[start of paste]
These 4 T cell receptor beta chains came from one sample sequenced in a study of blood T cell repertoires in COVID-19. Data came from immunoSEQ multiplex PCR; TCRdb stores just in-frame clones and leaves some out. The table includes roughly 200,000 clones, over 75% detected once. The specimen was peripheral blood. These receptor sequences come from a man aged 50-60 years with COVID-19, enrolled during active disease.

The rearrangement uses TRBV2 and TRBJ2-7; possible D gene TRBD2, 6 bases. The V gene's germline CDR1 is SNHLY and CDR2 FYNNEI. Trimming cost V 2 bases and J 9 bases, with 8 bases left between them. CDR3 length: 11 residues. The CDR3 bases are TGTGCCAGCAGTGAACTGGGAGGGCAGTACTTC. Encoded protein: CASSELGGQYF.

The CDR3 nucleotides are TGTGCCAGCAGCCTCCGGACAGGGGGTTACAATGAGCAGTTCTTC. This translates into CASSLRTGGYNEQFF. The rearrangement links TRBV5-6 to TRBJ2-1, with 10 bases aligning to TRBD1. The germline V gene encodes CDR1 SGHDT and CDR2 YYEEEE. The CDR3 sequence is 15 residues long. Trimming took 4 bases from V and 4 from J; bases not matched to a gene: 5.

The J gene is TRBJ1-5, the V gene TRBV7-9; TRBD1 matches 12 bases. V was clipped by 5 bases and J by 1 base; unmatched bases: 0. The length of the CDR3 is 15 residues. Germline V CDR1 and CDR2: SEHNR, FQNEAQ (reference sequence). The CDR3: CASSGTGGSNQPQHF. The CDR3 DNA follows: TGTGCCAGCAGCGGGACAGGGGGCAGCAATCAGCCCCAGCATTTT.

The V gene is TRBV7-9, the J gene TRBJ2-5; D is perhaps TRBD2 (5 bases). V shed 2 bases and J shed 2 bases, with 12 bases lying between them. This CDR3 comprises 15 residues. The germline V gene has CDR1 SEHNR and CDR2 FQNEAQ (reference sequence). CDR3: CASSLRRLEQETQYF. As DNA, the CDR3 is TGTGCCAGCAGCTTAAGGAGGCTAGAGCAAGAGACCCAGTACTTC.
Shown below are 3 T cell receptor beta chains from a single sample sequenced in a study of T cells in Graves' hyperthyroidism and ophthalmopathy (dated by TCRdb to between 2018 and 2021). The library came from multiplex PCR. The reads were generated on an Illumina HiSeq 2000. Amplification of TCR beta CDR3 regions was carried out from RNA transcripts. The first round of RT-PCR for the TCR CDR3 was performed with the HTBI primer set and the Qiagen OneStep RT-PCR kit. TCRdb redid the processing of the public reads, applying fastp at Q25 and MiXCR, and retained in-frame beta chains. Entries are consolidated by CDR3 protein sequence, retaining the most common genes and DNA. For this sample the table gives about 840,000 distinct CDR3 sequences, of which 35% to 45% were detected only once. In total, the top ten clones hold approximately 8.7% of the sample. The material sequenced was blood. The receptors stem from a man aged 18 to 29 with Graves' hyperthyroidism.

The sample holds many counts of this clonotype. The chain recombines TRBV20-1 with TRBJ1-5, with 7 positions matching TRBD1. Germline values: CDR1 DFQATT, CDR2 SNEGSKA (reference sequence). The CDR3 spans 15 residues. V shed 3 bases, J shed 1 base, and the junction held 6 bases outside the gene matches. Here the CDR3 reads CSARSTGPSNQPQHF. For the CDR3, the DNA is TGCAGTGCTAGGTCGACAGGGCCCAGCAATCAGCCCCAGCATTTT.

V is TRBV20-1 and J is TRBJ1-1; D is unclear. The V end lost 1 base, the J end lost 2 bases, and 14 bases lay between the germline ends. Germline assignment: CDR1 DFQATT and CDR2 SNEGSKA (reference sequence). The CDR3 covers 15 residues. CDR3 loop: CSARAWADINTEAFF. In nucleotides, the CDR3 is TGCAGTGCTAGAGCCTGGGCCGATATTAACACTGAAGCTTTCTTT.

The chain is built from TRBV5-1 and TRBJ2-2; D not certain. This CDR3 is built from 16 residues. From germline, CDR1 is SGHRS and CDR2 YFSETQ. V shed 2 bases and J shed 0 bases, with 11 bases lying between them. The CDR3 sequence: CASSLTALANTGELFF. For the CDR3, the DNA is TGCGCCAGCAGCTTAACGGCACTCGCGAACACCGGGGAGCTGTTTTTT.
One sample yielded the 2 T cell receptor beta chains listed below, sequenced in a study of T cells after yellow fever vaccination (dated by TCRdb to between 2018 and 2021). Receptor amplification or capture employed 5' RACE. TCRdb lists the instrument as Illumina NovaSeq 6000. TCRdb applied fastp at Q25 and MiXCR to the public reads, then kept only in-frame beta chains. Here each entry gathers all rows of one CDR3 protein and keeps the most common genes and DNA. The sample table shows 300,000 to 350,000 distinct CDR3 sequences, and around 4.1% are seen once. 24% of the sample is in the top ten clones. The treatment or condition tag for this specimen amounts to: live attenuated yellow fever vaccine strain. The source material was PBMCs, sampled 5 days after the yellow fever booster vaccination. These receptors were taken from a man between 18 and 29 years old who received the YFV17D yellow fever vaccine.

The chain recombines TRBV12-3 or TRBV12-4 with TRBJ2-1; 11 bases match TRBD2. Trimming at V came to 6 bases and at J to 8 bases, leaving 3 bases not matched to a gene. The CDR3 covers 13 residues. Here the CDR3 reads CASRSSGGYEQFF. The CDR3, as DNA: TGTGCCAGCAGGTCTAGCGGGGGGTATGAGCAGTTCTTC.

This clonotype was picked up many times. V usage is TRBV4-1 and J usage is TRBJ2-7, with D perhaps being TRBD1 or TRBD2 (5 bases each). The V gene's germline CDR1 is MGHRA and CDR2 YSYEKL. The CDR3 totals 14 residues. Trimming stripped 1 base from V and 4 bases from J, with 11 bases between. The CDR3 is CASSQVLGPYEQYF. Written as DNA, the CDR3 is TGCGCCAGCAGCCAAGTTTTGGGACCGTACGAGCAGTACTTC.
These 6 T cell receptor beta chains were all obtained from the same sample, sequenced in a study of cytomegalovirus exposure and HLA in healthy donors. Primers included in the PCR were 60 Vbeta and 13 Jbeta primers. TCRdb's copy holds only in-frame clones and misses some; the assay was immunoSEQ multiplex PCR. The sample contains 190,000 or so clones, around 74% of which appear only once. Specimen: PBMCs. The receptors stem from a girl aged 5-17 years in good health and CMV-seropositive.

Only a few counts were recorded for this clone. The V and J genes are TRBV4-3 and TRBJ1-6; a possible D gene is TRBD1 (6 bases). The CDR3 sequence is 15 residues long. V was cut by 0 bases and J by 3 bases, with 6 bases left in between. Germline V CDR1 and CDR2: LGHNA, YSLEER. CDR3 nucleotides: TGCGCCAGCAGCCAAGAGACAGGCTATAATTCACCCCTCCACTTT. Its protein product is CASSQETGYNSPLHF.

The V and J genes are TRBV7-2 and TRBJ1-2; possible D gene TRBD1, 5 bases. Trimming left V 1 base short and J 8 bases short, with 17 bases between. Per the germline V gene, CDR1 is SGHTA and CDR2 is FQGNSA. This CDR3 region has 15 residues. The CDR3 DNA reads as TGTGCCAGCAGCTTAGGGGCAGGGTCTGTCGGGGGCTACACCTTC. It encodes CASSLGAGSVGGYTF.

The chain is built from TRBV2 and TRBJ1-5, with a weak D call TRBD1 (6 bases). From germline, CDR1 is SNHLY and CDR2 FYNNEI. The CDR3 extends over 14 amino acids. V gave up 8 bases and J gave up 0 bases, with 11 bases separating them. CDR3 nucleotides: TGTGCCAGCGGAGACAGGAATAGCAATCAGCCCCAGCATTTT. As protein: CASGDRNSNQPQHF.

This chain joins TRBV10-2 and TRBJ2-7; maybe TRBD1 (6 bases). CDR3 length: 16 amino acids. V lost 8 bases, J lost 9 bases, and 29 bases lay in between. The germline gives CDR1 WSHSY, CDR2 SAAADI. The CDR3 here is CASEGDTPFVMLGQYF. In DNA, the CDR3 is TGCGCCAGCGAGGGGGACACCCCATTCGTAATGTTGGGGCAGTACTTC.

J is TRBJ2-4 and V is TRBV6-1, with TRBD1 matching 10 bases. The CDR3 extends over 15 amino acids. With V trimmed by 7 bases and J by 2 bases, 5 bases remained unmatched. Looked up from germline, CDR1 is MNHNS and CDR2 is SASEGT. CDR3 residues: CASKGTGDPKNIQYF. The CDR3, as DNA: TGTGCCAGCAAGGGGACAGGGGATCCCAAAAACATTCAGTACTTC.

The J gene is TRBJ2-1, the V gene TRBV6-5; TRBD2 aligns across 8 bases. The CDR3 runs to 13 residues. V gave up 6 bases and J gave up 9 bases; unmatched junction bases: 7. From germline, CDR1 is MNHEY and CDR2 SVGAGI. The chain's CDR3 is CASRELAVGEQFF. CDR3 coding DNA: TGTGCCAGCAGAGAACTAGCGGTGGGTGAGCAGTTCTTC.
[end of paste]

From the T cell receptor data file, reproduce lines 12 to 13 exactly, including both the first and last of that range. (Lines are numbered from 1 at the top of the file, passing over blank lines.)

This clonotype was picked up many times. V usage is TRBV4-1 and J usage is TRBJ2-7, with D perhaps being TRBD1 or TRBD2 (5 bases each). The V gene's germline CDR1 is MGHRA and CDR2 YSYEKL. The CDR3 totals 14 residues. Trimming stripped 1 base from V and 4 bases from J, with 11 bases between. The CDR3 is CASSQVLGPYEQYF. Written as DNA, the CDR3 is TGCGCCAGCAGCCAAGTTTTGGGACCGTACGAGCAGTACTTC.
These 6 T cell receptor beta chains were all obtained from the same sample, sequenced in a study of cytomegalovirus exposure and HLA in healthy donors. Primers included in the PCR were 60 Vbeta and 13 Jbeta primers. TCRdb's copy holds only in-frame clones and misses some; the assay was immunoSEQ multiplex PCR. The sample contains 190,000 or so clones, around 74% of which appear only once. Specimen: PBMCs. The receptors stem from a girl aged 5-17 years in good health and CMV-seropositive.